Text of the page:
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In the second half of the last century, the teaching of English literature was very much influenced and, in some places, entirely dominated by the ideas of F. R. Leavis. What was it like to be taught by this iconic figure? How and why did one become a Leavisite? In this unique book, part memoir, part study of Leavis, David Ellis takes himself as representative of that pool of lower middle class grammar school pupils from which Leavisites were largely recruited, and explores the beliefs of both the Leavises, their lasting impact on him and why ultimately they were doomed to failure. At the heart of this book are questions about what English should and can be that are by no means finally settled.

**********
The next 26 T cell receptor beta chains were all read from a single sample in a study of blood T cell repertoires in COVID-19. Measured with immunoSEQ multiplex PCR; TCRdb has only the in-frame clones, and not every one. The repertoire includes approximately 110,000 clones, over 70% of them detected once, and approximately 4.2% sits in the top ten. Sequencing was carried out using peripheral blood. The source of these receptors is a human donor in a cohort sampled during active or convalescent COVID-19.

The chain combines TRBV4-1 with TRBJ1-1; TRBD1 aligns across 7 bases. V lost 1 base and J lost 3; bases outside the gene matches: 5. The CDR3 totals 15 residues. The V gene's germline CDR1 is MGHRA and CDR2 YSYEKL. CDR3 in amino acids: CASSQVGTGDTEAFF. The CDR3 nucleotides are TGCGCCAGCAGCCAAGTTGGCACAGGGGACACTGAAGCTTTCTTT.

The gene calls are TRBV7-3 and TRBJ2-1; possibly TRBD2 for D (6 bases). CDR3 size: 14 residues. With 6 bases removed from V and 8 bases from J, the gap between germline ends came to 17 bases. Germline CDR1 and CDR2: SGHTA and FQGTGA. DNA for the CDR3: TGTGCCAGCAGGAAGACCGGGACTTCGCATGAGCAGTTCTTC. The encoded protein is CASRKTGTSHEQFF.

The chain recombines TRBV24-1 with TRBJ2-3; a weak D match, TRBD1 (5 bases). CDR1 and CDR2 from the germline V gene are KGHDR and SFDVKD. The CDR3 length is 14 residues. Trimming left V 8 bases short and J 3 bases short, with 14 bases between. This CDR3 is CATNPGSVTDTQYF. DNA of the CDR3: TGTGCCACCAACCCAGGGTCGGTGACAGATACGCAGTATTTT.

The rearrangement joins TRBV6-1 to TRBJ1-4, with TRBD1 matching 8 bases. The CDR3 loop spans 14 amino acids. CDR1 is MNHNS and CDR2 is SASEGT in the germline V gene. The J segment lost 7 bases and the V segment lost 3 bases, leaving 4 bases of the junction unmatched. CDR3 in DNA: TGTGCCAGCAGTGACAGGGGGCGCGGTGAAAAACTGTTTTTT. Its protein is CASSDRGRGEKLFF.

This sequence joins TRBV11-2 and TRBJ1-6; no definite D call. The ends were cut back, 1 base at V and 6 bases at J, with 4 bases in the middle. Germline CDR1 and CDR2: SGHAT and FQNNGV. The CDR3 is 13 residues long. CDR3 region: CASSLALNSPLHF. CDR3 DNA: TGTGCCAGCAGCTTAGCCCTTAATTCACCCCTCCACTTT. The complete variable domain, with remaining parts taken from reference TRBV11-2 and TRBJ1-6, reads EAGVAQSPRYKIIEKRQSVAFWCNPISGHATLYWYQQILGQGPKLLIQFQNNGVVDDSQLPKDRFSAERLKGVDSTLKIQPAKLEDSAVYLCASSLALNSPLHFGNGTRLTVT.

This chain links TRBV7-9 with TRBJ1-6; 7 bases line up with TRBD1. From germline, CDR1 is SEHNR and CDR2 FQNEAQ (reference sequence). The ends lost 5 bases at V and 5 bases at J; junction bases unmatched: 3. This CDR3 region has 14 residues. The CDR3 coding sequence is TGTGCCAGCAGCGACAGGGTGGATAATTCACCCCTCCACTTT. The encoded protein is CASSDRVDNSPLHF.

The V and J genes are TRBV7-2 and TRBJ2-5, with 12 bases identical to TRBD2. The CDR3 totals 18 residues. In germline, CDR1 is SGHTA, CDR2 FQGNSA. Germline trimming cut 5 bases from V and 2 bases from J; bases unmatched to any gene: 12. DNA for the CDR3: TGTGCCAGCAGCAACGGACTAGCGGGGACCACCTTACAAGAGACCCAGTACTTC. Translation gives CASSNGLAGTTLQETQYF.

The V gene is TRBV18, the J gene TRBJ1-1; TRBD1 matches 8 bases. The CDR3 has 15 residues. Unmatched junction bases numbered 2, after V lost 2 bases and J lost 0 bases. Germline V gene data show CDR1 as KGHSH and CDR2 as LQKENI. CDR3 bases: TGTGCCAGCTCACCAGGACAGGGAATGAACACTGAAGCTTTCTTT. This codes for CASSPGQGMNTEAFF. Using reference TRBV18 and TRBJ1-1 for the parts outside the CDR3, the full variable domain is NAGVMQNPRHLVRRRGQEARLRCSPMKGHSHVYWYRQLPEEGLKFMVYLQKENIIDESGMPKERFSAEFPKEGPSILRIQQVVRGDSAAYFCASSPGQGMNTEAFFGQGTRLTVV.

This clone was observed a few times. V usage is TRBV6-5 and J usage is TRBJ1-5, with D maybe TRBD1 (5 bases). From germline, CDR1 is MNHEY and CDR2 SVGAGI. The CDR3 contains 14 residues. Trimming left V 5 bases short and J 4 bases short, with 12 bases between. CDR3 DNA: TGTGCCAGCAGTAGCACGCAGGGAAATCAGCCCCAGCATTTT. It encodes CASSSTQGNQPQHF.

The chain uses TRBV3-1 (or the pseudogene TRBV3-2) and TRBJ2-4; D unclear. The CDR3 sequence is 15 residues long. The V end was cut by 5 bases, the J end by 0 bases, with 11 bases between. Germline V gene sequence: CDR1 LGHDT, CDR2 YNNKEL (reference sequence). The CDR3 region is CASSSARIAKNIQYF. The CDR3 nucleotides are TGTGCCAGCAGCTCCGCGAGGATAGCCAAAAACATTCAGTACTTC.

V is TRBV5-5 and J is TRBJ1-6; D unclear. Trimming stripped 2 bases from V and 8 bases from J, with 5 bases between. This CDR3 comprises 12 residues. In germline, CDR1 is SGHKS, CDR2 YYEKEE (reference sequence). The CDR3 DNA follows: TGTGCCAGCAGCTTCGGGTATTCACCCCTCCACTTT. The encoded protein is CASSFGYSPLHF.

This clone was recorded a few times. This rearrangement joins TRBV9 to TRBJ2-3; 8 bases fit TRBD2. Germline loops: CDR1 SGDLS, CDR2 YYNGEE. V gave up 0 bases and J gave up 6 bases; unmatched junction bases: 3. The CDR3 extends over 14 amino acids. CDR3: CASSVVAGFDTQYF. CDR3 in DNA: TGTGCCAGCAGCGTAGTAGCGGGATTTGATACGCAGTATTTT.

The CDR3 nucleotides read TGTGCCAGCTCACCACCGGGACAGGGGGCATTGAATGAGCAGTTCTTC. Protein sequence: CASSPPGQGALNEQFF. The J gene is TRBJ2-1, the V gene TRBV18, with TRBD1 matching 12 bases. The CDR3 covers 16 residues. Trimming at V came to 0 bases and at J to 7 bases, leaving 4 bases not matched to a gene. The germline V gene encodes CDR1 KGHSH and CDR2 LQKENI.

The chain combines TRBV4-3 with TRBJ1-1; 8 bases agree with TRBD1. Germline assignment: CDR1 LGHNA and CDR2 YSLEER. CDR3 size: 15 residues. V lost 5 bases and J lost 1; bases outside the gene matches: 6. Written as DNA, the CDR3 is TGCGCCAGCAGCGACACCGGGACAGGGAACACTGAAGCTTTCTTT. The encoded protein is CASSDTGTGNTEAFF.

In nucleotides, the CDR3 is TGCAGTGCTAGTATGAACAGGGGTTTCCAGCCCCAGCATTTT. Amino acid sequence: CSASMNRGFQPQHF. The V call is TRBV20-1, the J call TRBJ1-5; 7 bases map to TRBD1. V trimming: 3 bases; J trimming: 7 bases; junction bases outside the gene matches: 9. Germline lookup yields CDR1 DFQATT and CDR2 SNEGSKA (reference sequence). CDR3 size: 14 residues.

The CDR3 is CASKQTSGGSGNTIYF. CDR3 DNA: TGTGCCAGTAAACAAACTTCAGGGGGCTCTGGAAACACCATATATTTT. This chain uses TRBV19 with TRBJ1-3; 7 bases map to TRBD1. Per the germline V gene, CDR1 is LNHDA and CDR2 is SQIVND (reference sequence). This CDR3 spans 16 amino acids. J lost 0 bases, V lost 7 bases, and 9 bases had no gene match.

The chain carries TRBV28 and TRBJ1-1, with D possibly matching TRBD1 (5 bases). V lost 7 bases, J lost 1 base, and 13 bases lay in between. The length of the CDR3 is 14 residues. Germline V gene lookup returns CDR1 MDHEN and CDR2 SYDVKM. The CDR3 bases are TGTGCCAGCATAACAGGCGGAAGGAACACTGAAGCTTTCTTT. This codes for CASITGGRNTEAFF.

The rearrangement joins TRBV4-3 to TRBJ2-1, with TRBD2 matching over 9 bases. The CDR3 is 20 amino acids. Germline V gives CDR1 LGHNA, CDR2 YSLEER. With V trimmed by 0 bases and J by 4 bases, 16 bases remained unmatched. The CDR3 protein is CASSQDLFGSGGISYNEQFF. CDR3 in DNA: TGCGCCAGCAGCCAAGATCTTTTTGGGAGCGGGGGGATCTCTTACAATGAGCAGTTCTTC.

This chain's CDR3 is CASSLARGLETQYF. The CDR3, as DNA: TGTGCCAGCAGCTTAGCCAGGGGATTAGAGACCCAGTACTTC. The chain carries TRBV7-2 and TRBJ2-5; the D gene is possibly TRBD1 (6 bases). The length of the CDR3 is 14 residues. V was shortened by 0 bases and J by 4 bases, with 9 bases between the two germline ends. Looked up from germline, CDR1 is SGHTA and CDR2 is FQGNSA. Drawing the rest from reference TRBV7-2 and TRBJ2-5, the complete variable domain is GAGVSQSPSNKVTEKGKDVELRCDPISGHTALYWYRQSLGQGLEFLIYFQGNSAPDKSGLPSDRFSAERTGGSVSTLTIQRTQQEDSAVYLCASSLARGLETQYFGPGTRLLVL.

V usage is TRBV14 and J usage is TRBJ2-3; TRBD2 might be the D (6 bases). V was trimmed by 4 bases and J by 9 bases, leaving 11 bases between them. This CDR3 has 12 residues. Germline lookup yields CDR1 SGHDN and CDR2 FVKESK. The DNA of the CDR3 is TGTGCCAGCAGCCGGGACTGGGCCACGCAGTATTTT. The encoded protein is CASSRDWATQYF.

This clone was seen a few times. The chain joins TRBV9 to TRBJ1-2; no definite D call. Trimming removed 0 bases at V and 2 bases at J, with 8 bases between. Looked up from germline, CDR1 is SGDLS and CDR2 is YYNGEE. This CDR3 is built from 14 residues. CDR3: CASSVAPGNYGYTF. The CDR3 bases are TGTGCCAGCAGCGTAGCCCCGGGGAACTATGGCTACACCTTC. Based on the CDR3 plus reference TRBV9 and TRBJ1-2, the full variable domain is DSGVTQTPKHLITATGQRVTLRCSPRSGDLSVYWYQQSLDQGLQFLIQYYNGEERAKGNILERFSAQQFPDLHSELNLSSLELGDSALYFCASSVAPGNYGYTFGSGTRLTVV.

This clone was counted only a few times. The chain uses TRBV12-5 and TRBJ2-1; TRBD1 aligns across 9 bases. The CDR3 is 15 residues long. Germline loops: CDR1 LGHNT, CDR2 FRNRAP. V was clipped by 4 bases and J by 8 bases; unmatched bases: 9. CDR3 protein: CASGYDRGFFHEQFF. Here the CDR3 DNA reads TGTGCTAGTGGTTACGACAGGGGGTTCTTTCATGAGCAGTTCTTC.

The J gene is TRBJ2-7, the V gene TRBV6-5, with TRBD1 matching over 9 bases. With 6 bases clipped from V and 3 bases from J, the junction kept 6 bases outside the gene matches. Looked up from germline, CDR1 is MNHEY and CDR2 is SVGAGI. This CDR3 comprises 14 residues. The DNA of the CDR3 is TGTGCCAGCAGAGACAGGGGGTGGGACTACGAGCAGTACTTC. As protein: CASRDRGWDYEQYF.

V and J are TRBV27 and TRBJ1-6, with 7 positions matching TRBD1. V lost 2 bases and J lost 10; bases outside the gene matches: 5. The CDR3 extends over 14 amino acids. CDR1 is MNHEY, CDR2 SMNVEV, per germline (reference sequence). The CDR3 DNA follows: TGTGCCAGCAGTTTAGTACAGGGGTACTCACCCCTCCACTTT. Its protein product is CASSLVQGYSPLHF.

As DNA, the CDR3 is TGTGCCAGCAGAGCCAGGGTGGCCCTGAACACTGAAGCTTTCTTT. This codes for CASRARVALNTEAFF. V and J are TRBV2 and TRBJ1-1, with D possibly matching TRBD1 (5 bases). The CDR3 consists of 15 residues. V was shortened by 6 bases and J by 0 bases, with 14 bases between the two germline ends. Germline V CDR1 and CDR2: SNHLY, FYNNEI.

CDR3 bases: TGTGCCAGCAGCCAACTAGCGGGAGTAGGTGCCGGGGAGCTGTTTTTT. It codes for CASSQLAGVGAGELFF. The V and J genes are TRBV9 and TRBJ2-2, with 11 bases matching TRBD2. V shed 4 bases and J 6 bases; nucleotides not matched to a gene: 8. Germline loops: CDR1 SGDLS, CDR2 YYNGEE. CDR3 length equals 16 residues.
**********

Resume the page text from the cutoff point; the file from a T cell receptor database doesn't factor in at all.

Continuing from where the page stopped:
Liverpool University Press
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